• Running the normal, scheduled, SWG cycles that might reach into the non-daylight hours (running too long in the afternoon/evening or starting too early in the morning), you can stuff up the validity of an OCLT.
  • Increased risk for calcium scaling in the cell. pH will rise due to the addition of bleach (or creating chlorine by running the SWG). Even though this part of the pH-rise is only temporary and will eventually get compensated by the different ways that chlorine levels get reduced, during the SLAM (especially on higher CYA levels that will require addition of more bleach) there will be times of higher pH (which we are blind for while at high FC), that can create, together with increased temperatures within a cell running at 100%, a critical CSI.
  • Due to the hydrogen bubbles created by the SWG, there will be more CO2 out-gassing, leading to a faster pH rise during the SLAM. And this part of the pH-rise won't get compensated by chlorine being used.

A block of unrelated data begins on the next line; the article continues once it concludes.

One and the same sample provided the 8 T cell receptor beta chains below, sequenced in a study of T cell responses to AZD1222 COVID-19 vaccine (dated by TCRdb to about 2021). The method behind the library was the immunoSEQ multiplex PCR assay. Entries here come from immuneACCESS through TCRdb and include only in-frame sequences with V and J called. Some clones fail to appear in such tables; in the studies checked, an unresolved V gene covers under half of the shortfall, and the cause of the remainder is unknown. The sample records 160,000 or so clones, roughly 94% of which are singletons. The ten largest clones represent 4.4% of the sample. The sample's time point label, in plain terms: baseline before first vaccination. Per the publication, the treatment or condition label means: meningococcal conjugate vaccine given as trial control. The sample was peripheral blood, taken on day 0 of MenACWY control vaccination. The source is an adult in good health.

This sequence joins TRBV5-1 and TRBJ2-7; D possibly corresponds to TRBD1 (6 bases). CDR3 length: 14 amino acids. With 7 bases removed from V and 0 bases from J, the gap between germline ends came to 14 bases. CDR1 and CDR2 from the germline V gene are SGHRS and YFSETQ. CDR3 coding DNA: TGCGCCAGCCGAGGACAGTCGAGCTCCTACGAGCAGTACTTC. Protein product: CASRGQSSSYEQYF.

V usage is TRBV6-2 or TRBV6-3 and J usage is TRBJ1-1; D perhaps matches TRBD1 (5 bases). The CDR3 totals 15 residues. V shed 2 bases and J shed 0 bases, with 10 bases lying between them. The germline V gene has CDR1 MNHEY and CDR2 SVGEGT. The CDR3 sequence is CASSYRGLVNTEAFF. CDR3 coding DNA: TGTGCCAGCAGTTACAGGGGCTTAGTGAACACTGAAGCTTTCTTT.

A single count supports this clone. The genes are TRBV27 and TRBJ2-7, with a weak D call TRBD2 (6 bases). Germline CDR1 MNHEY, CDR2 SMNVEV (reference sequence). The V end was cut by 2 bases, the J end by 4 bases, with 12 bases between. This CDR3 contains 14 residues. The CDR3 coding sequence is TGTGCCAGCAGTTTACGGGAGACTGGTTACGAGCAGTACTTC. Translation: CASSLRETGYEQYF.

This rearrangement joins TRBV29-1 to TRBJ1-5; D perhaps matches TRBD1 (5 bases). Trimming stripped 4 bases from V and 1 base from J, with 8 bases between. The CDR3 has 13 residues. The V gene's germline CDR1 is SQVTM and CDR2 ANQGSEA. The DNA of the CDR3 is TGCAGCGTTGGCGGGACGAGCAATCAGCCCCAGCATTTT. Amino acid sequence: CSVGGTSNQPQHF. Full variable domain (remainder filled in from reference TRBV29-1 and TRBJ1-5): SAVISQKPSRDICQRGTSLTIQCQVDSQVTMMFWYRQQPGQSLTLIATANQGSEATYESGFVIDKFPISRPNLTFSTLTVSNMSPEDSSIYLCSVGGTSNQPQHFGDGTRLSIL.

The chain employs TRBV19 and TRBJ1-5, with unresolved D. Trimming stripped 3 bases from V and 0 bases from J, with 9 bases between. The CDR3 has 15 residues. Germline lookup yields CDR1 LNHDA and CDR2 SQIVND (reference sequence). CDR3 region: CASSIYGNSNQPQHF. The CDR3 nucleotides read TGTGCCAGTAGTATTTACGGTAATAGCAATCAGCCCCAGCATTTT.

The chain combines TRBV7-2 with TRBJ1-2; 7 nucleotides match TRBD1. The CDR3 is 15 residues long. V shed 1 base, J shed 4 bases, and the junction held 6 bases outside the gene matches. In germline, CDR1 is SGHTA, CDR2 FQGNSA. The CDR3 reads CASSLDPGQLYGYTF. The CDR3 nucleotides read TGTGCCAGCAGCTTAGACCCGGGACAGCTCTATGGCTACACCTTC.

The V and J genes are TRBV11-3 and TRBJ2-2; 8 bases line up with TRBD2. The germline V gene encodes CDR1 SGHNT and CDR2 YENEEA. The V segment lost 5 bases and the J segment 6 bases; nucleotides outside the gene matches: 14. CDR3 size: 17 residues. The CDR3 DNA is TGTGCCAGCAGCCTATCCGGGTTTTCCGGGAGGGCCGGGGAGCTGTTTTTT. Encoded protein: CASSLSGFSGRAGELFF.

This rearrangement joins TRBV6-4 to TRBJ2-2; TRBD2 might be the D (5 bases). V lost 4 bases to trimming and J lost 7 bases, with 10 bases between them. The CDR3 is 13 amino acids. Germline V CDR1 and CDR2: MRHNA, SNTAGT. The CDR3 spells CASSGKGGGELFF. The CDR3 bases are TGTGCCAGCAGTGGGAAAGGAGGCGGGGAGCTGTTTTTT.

I tend to think that the con reasons outweigh the pro reasons. What is the experts' opinion on that? Have I missed any arguments?

Cheers,
mgtfp
 
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YippeeSkippy

Mod Squad
LifeTime Supporter
Jan 17, 2012
13,901
Evans, Georgia
Another Con: More wear and tear on the cell, possibly/likely shortening its lifespan if done often. I'm stingy with use of my cell unnecessarily, which allowed me to keep one 9 yrs.

I personally would leave mine off if I had to do a SLAM process as using the liquid chlorine only with dosing gives you a better idea of how much its still getting chewed up by algae.